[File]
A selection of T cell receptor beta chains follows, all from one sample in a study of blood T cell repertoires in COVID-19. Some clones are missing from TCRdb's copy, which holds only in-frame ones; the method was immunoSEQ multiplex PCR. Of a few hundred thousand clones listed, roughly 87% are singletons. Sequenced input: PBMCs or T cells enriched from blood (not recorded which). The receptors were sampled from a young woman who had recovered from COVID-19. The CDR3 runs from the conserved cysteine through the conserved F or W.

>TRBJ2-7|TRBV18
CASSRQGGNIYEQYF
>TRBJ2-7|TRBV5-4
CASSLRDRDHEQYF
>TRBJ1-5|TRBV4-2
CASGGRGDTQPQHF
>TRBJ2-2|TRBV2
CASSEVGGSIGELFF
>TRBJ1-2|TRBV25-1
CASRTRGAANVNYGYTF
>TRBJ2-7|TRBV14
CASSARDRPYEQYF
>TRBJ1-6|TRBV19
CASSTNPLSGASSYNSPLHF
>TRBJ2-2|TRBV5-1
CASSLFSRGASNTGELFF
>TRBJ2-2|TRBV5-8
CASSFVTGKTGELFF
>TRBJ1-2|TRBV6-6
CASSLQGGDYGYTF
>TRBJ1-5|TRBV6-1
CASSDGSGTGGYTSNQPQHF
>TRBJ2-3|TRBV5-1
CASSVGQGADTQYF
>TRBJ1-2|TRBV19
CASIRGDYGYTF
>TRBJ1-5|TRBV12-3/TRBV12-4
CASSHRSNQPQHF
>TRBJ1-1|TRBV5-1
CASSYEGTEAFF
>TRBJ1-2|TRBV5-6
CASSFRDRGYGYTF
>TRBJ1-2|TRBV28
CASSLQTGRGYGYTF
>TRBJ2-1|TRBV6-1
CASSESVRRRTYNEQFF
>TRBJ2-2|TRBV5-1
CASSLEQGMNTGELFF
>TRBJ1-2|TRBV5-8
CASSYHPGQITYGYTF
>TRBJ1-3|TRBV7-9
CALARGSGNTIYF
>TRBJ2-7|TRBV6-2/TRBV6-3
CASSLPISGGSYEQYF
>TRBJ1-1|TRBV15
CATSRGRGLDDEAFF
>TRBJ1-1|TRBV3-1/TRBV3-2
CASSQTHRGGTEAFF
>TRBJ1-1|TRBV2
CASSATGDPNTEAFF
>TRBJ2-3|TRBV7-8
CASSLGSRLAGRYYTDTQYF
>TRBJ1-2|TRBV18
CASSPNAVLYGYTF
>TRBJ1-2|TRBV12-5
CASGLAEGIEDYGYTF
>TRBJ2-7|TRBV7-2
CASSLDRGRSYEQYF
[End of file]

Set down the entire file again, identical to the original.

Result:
A selection of T cell receptor beta chains follows, all from one sample in a study of blood T cell repertoires in COVID-19. Some clones are missing from TCRdb's copy, which holds only in-frame ones; the method was immunoSEQ multiplex PCR. Of a few hundred thousand clones listed, roughly 87% are singletons. Sequenced input: PBMCs or T cells enriched from blood (not recorded which). The receptors were sampled from a young woman who had recovered from COVID-19. The CDR3 runs from the conserved cysteine through the conserved F or W.

>TRBJ2-7|TRBV18
CASSRQGGNIYEQYF
>TRBJ2-7|TRBV5-4
CASSLRDRDHEQYF
>TRBJ1-5|TRBV4-2
CASGGRGDTQPQHF
>TRBJ2-2|TRBV2
CASSEVGGSIGELFF
>TRBJ1-2|TRBV25-1
CASRTRGAANVNYGYTF
>TRBJ2-7|TRBV14
CASSARDRPYEQYF
>TRBJ1-6|TRBV19
CASSTNPLSGASSYNSPLHF
>TRBJ2-2|TRBV5-1
CASSLFSRGASNTGELFF
>TRBJ2-2|TRBV5-8
CASSFVTGKTGELFF
>TRBJ1-2|TRBV6-6
CASSLQGGDYGYTF
>TRBJ1-5|TRBV6-1
CASSDGSGTGGYTSNQPQHF
>TRBJ2-3|TRBV5-1
CASSVGQGADTQYF
>TRBJ1-2|TRBV19
CASIRGDYGYTF
>TRBJ1-5|TRBV12-3/TRBV12-4
CASSHRSNQPQHF
>TRBJ1-1|TRBV5-1
CASSYEGTEAFF
>TRBJ1-2|TRBV5-6
CASSFRDRGYGYTF
>TRBJ1-2|TRBV28
CASSLQTGRGYGYTF
>TRBJ2-1|TRBV6-1
CASSESVRRRTYNEQFF
>TRBJ2-2|TRBV5-1
CASSLEQGMNTGELFF
>TRBJ1-2|TRBV5-8
CASSYHPGQITYGYTF
>TRBJ1-3|TRBV7-9
CALARGSGNTIYF
>TRBJ2-7|TRBV6-2/TRBV6-3
CASSLPISGGSYEQYF
>TRBJ1-1|TRBV15
CATSRGRGLDDEAFF
>TRBJ1-1|TRBV3-1/TRBV3-2
CASSQTHRGGTEAFF
>TRBJ1-1|TRBV2
CASSATGDPNTEAFF
>TRBJ2-3|TRBV7-8
CASSLGSRLAGRYYTDTQYF
>TRBJ1-2|TRBV18
CASSPNAVLYGYTF
>TRBJ1-2|TRBV12-5
CASGLAEGIEDYGYTF
>TRBJ2-7|TRBV7-2
CASSLDRGRSYEQYF